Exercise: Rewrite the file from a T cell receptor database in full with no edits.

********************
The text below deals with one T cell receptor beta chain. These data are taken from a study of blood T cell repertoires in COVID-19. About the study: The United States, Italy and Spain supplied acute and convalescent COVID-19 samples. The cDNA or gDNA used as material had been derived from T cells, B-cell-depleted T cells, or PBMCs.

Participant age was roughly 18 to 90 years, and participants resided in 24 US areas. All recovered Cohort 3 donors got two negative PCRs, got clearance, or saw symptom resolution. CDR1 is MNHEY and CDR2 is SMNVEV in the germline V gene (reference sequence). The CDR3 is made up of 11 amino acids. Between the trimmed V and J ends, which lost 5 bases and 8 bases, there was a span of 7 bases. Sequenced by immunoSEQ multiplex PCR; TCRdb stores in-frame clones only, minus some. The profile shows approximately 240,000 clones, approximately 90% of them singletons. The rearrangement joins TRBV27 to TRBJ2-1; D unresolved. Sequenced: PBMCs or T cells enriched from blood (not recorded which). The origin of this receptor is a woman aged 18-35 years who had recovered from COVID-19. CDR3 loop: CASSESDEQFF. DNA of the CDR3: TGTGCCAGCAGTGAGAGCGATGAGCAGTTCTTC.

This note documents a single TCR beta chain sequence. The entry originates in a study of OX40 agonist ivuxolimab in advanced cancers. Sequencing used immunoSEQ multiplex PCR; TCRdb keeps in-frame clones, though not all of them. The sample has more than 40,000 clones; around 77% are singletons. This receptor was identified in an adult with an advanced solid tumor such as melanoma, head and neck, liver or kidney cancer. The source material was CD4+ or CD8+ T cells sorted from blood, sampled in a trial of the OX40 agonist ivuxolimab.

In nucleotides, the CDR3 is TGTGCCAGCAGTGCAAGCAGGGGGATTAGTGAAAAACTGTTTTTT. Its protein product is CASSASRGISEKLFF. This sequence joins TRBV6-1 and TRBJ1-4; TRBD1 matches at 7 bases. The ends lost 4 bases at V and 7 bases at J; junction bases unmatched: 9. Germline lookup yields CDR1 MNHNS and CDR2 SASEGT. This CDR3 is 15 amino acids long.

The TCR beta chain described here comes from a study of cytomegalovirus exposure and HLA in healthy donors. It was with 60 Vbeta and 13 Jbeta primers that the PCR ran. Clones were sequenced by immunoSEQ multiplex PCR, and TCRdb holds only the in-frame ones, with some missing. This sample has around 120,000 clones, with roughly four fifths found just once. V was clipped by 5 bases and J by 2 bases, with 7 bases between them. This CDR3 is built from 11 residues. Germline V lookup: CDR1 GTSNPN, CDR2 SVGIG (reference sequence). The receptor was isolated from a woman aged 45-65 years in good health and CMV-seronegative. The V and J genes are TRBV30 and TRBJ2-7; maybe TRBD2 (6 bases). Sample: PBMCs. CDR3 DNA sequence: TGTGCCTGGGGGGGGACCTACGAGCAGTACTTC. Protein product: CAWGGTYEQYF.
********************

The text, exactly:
The text below deals with one T cell receptor beta chain. These data are taken from a study of blood T cell repertoires in COVID-19. About the study: The United States, Italy and Spain supplied acute and convalescent COVID-19 samples. The cDNA or gDNA used as material had been derived from T cells, B-cell-depleted T cells, or PBMCs.

Participant age was roughly 18 to 90 years, and participants resided in 24 US areas. All recovered Cohort 3 donors got two negative PCRs, got clearance, or saw symptom resolution. CDR1 is MNHEY and CDR2 is SMNVEV in the germline V gene (reference sequence). The CDR3 is made up of 11 amino acids. Between the trimmed V and J ends, which lost 5 bases and 8 bases, there was a span of 7 bases. Sequenced by immunoSEQ multiplex PCR; TCRdb stores in-frame clones only, minus some. The profile shows approximately 240,000 clones, approximately 90% of them singletons. The rearrangement joins TRBV27 to TRBJ2-1; D unresolved. Sequenced: PBMCs or T cells enriched from blood (not recorded which). The origin of this receptor is a woman aged 18-35 years who had recovered from COVID-19. CDR3 loop: CASSESDEQFF. DNA of the CDR3: TGTGCCAGCAGTGAGAGCGATGAGCAGTTCTTC.

This note documents a single TCR beta chain sequence. The entry originates in a study of OX40 agonist ivuxolimab in advanced cancers. Sequencing used immunoSEQ multiplex PCR; TCRdb keeps in-frame clones, though not all of them. The sample has more than 40,000 clones; around 77% are singletons. This receptor was identified in an adult with an advanced solid tumor such as melanoma, head and neck, liver or kidney cancer. The source material was CD4+ or CD8+ T cells sorted from blood, sampled in a trial of the OX40 agonist ivuxolimab.

In nucleotides, the CDR3 is TGTGCCAGCAGTGCAAGCAGGGGGATTAGTGAAAAACTGTTTTTT. Its protein product is CASSASRGISEKLFF. This sequence joins TRBV6-1 and TRBJ1-4; TRBD1 matches at 7 bases. The ends lost 4 bases at V and 7 bases at J; junction bases unmatched: 9. Germline lookup yields CDR1 MNHNS and CDR2 SASEGT. This CDR3 is 15 amino acids long.

The TCR beta chain described here comes from a study of cytomegalovirus exposure and HLA in healthy donors. It was with 60 Vbeta and 13 Jbeta primers that the PCR ran. Clones were sequenced by immunoSEQ multiplex PCR, and TCRdb holds only the in-frame ones, with some missing. This sample has around 120,000 clones, with roughly four fifths found just once. V was clipped by 5 bases and J by 2 bases, with 7 bases between them. This CDR3 is built from 11 residues. Germline V lookup: CDR1 GTSNPN, CDR2 SVGIG (reference sequence). The receptor was isolated from a woman aged 45-65 years in good health and CMV-seronegative. The V and J genes are TRBV30 and TRBJ2-7; maybe TRBD2 (6 bases). Sample: PBMCs. CDR3 DNA sequence: TGTGCCTGGGGGGGGACCTACGAGCAGTACTTC. Protein product: CAWGGTYEQYF.